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The Baby Book: Everything You Need to Know About Your Baby from Birth to Age Two
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The Baby Book: Everything You Need to Know About Your Baby from Birth to Age Two

4.17  ·  Rating details ·  7,105 ratings  ·  587 reviews
The "baby bible" of the post-Dr. Spock generation, already embraced by hundreds of thousands of American parents, has now been revised, expanded, and brought thoroughly up-to-date -- with the latest information on everything from diapering to day care, from midwifery to hospital birthing rooms, from postpartum nutrition to infant development. Dr. Bill and Martha Sears draw ...more
Paperback, 784 pages
Published March 31st 2003 by Little, Brown and Company (first published January 19th 1993)
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Average rating 4.17  · 
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 ·  7,105 ratings  ·  587 reviews

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Kelly Cooke
Mar 01, 2008 rated it really liked it
dr. sears is not for everyone but he may be for you. are you distressed or angered or bewildered by modern parenting advice? do you prefer to rock and sing or nurse your baby to sleep rather than make her cry herself to sleep? does it seem weird to you that baby sleep "experts" implore you not to pick your baby up (whatever you do!) when she's crying at night? do you prefer a baby sling to wearing a f*$%ing 30 pound car seat on your arm? (i have seen women do this while shopping. it's bizarre.) ...more
Jan 01, 2008 rated it did not like it
Recommends it for: gluttons for punishment
If you want to feel bad about yourself as a mother, a woman, and a member of Western Civilization, this book is for you. Full of positive information about how if you don't spend every waking minute of your life hugging and soothing (preferably with your breasts) your newborn you are setting them up for a life of failure. Every possible problem your child might have can be traced back to your shameful willingness to let them cry or be without you for any period of time. Although they don't come ...more
Jun 16, 2008 rated it really liked it
Recommends it for: Parents. Soon-To-Be-Parents. The tired and frustrated parent in need of fresh ideas.
Shelves: kid-stuff
The key thing I learned from this book and the key thing I wish to pass on to any parent or parent-to-be looking for THE magical answer book is this: Trust your instincts. They will truly serve you better than anything written in a book. That said, this book will time and again ask you to do just that. Listen to your gut and your heart when it comes to your baby. Many of us have been doing what is called "attachment parenting" all on our own without the fancy label for years. I found many things ...more
Oct 22, 2007 rated it it was ok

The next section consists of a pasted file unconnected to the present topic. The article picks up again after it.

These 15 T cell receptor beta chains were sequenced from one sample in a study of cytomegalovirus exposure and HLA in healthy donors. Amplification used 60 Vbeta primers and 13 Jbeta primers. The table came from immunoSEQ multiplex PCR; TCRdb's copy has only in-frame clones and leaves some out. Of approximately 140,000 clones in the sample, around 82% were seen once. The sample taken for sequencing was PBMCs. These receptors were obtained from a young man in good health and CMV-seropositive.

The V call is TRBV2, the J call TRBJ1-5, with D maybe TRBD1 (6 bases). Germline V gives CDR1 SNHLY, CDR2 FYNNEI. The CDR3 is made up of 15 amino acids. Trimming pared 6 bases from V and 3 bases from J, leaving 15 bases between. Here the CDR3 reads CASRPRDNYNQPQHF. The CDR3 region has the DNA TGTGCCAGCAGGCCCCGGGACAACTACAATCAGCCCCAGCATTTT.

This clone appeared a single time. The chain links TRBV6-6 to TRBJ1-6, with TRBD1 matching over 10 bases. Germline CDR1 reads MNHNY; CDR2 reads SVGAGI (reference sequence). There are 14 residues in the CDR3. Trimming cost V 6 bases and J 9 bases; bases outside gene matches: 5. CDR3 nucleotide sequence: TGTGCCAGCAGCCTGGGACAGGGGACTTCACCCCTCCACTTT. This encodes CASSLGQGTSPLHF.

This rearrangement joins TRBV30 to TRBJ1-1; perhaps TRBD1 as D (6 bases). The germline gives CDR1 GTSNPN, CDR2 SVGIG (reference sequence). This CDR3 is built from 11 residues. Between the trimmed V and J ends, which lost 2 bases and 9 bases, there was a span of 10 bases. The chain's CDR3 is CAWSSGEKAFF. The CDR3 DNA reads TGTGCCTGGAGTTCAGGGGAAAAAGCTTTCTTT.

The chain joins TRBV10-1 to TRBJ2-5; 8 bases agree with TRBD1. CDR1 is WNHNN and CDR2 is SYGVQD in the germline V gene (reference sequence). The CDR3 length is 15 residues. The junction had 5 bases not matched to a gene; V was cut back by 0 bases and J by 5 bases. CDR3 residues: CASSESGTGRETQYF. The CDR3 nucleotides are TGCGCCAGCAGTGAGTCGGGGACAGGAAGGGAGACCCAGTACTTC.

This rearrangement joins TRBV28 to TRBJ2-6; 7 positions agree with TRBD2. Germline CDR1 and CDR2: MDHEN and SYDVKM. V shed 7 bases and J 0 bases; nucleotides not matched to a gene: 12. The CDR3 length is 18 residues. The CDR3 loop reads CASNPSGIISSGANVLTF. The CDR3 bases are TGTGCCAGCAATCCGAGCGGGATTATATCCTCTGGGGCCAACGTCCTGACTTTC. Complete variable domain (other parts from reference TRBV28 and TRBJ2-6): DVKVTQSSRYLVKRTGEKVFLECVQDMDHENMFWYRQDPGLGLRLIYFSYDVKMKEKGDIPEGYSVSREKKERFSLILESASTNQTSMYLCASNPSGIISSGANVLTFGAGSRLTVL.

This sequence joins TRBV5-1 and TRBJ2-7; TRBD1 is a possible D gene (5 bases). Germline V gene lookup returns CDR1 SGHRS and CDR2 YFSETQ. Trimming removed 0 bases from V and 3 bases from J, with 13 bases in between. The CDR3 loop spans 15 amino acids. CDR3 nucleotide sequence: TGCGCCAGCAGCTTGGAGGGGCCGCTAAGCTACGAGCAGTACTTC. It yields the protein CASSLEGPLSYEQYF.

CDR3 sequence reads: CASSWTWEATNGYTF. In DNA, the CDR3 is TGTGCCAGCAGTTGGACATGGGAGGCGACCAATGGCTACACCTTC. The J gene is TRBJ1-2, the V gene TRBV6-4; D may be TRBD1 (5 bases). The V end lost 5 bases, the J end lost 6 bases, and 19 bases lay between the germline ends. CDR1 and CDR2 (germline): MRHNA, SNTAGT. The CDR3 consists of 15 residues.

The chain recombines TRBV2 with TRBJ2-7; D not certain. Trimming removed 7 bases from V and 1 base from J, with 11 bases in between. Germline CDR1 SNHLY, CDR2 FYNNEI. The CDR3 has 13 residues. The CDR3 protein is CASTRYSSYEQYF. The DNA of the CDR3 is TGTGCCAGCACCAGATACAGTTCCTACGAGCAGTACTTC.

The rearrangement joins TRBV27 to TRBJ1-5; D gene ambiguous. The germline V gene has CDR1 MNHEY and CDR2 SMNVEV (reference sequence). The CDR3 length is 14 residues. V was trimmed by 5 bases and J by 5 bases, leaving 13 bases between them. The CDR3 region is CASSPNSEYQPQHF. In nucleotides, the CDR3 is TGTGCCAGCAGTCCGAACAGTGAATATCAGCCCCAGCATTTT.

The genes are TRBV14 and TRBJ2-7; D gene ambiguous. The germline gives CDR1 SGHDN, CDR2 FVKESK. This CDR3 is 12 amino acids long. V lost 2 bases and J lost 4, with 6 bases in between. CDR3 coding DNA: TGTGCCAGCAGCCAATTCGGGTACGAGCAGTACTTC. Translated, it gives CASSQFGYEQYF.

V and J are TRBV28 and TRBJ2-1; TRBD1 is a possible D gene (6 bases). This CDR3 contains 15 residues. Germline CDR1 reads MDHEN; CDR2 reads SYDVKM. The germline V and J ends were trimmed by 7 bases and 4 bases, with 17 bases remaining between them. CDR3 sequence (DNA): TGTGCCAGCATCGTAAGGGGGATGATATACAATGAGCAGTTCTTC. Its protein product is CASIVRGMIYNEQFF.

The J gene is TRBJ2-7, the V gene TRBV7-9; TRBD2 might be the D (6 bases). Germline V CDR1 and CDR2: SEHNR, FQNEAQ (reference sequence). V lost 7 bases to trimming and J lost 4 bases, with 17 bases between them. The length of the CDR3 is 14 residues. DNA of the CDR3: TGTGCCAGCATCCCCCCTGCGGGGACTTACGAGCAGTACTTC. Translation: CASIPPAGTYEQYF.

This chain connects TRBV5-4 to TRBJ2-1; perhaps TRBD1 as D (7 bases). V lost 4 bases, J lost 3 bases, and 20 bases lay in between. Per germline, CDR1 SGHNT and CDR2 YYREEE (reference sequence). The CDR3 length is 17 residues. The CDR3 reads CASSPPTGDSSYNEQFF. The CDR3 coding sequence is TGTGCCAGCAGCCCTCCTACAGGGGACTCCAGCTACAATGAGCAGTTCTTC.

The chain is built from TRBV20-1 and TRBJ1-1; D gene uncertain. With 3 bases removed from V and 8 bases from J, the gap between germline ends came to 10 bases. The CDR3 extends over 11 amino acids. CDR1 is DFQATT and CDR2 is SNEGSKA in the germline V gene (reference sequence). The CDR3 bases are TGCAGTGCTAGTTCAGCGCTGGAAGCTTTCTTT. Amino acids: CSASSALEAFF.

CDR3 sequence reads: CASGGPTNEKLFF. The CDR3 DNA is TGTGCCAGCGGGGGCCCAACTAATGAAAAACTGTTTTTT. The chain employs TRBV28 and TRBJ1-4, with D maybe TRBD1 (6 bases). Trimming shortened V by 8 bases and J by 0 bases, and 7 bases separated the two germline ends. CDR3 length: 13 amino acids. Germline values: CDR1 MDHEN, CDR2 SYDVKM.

Shelves: parenting
Thankfully, I did not buy this. I read most of it at my sister-in-law's house. Dr. Sears provides some good practical advice. I will give him credit (in the form of 2 stars) for that.

A huge part of the book promotes attachment parenting (with little proof of its effectiveness) and the book is easier to digest if you agree with him. My big problem is that his theories are very mother-centered, so the father (or partner) are relegated to support the mother as she is caring for the infant, i.e. we
May 14, 2007 rated it did not like it
Recommends it for: NO ONE
Shelves: parenting
I wish I could give this book less stars. Aside from the Sears family's love of soy, I think they do a great injustice to society. The expectations they put on women to do things exactly the way they did is insane. People need to tak ethis book with a grain of salt before it make sthem crazy, insecure and unhappy.
Oct 16, 2009 rated it it was amazing
Shelves: parenting-read
I am not a fan of "Babywise" or "What to Expect When..." books. This is my go-to baby book. It has, literally, everything you need to know. Time and time again I'd check the awesome table of contents and there was the answer to my question or challenge. I call it my baby bible. I love their focus on "The Seven Baby B's of Attachment Parenting".

1. birth bonding
2. belief in the signal value of your baby's cries Quote: "Pick up your baby when he cries. As simple as this sounds, there are many paren
Apr 02, 2009 rated it really liked it
Shelves: health, parenting
We love this book and refer back to it often. But then, we are generally unapologetic co-sleeping baby-wearers. My hippy parents and their friends practiced attachment parenting before the term "attachment parenting" was coined. I spent my early years in a commune where small babies slept with their parents, were never left to "cry it out" in a crib down the hall, and spent most of their time in someone's arms. This approach may not be for everyone, but because I was raised this way, it feels na ...more
Feb 14, 2011 rated it liked it
Shelves: family
I avoided Dr. Sears while I was pregnant. Most everyone who tend towards the same lifestyle choices we make seemed to be fans, but there was something that just struck me wrong, so I spent time with other books: the Mayo Clinic book, Heading Home with Your Newborn, the Working Woman's Pregnancy Book, etc etc.

And then we had our little one and I found myself spending virtually every minute of those early days nursing, he was always in our arms, and he was sleeping in a bassinet in our room rathe
Marie Anderson
Mar 30, 2008 rated it really liked it